On my recent jaunt about the garden searching out the native plants to share with you in my blog I came across the stand of Bamboo that grows amongst the trees in the tall tree corner.
The children liked to cut lengths to play with or to make things with when they were young and I think we have used a length or two for short garden stakes. But mostly it simply grows surrounded by native trees and agapanthas.
I decided to cut some branches and play with the warm light of the autumn afternoon.
The breeze stirred the reflections in some very interesting ways outdoors.
Indoors the effects were quite different but pleasing.
As I played with this lovely plant, taking photos and moving about with it I considered how like fingers the leaves are, their grouping like hands, reaching out to help and support from the supple, bending branches that could be arms. Each branch has multiple joints( tiny on this variety) which allow great flexibility and least resistance. Bamboo suggested to me that it was strong and resilient through its bend, bow and balance.
I knew very little about Bamboo before I took the photos but since then I have searched about to find out more and discovered this Chinese Proverb
The taller the bamboo grows, the lower it bends.
This Zen parable
Be like a bamboo
A Zen Master was walking through the forest with one of his students down a narrow trail, along a steep incline. The student lost his footing and slipped, just as he began falling down the hill the student reached out and grabbed a small bamboo tree. The bamboo bent nearly all the way over as the student continued to hold on tightly. He pulled himself up and brushed himself off with the Zen Masters help.
“Did you notice that when you fell, you grabbed a hold of the bamboo and it bent nearly all the way over and still supported you.” The Zen Master asked.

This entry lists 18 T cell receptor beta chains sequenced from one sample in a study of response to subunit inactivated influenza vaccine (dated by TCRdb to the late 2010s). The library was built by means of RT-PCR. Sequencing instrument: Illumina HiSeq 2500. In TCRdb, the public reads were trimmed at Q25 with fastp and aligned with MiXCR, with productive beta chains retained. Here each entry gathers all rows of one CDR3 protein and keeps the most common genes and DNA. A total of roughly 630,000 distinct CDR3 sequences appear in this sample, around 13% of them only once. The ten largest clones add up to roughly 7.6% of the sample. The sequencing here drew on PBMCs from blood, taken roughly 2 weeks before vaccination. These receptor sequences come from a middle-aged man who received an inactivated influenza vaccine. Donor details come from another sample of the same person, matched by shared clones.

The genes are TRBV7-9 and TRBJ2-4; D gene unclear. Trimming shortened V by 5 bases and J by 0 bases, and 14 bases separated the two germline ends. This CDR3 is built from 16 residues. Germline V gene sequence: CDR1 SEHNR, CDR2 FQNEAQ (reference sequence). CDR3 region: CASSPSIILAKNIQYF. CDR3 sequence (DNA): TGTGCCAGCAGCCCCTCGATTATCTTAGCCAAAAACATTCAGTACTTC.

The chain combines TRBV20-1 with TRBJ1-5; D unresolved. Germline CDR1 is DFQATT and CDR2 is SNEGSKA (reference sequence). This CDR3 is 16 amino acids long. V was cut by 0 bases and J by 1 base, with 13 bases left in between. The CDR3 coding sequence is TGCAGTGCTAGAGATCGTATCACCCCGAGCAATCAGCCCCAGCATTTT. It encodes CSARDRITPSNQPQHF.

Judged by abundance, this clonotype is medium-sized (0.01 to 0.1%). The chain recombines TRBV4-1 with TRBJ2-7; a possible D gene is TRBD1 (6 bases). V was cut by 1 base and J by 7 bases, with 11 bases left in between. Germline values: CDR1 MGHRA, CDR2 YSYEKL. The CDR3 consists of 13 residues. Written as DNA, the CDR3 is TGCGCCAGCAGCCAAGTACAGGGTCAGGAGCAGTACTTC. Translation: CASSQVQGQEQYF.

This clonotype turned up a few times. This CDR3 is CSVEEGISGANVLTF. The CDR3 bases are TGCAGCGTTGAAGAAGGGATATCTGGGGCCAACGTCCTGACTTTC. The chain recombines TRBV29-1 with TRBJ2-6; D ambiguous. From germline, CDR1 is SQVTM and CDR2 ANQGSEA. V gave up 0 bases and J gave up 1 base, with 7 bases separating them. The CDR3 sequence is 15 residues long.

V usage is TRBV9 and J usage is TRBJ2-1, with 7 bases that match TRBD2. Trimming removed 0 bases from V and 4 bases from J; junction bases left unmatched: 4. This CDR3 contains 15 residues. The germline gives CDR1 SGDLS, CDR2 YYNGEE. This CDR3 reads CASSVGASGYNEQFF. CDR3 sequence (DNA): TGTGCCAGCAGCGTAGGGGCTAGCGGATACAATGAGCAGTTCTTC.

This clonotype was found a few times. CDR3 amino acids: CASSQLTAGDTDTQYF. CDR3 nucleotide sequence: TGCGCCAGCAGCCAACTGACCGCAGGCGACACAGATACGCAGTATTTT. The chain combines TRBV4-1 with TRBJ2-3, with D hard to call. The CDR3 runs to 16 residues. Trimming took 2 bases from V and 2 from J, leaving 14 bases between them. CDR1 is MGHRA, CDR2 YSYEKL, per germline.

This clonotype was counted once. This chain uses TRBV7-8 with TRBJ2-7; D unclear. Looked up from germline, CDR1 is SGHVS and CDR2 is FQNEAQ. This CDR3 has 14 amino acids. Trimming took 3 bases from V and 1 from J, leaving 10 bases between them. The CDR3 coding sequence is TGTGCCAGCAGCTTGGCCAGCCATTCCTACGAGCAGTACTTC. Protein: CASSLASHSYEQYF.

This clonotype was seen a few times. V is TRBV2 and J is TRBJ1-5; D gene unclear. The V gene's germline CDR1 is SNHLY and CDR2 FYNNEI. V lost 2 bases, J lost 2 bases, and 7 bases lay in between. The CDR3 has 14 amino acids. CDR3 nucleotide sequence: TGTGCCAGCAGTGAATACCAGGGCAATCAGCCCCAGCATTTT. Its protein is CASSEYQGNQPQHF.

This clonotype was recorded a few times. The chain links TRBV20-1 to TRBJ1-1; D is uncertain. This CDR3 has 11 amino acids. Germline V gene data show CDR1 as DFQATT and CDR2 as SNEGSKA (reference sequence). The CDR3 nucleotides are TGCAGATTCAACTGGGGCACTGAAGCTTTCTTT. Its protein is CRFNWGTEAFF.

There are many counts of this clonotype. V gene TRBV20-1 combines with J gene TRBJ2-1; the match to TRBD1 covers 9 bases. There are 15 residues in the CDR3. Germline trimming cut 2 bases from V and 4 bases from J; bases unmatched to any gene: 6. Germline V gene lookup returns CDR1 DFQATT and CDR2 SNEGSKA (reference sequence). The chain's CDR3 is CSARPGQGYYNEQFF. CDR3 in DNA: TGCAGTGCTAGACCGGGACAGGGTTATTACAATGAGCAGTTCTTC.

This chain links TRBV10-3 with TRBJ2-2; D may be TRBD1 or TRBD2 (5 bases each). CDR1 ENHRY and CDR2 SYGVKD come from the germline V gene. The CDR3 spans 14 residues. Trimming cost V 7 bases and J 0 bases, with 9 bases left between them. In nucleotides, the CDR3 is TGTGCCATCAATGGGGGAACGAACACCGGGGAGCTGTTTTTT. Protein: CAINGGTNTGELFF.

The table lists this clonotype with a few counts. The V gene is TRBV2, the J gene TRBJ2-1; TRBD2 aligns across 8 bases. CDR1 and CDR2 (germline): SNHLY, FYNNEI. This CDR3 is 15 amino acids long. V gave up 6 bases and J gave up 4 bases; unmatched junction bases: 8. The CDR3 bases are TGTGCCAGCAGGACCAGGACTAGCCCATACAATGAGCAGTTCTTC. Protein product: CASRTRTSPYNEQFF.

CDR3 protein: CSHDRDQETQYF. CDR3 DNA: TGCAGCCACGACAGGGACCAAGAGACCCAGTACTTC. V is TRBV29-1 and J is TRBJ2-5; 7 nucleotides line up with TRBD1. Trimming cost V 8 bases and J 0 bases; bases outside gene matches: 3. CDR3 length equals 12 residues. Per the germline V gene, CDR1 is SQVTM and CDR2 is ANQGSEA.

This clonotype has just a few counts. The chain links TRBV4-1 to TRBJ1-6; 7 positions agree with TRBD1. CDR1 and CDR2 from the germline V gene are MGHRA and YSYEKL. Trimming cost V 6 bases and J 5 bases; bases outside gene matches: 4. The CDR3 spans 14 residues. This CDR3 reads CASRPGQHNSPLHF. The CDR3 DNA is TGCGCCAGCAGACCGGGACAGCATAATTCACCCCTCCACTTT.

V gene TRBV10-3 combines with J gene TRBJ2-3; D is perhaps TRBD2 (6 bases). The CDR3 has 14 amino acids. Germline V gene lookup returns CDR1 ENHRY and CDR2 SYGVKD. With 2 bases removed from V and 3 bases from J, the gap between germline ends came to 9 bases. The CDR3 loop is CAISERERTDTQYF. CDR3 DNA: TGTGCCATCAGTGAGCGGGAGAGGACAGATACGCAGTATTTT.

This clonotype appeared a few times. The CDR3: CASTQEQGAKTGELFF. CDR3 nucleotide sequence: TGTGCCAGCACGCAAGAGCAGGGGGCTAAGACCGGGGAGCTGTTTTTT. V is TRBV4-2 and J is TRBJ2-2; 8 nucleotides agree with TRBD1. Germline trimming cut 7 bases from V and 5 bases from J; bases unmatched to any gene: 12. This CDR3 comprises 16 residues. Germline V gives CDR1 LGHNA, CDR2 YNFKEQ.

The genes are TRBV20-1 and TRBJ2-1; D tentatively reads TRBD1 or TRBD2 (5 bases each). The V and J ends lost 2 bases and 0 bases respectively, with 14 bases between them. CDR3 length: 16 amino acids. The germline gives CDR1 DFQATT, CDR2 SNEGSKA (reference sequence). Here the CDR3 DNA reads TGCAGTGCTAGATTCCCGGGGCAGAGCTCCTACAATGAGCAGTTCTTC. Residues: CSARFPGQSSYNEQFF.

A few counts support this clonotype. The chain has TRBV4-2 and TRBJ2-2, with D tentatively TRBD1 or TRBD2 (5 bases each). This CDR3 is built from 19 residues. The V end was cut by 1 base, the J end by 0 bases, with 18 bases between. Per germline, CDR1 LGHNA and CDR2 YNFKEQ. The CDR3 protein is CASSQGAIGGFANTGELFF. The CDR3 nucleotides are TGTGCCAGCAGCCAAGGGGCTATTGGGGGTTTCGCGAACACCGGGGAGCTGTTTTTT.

“Yes,” the student replied. The Zen Master gripped the bamboo and pulled the bamboo over.
“Be like the bamboo,” The Zen Master said as he let go of the bamboo and it sprang back to its up-right position. “It is pushed around by the wind and yet it always bounces back and grows upward, toward the sun, enlightenment. Have you ever felt as though you were going to snap. Have you ever felt as though you were at your breaking point, emotionally?”
“Yes,” the student replied.
“Then bend, do not break, such is the way with bamboo. It endures the stress and finds a way to bounce back!” The Zen Master stated. “This is called resilience.”
And this explanation of Bamboo as a symbol:
Bamboo is a Chinese symbol for longevity because of its durability, strength, flexibility and resilience. It survives in the harshest conditions, and seems to endure through all the brutalities mother nature can dish out – still standing tall, and staying green year-round. Its flexibility and adaptability are a lesson to us all that the secret of a long happy life is to go with the flow. Feng Shui practitioners recommend putting bamboo plants in the front of your home to assure long life for all those who dwell there.
By using the contemplative practice of “noticing” and bringing more attention to this plant that is hidden in the garden I have been reminded that so much of what is around us in nature is also within us.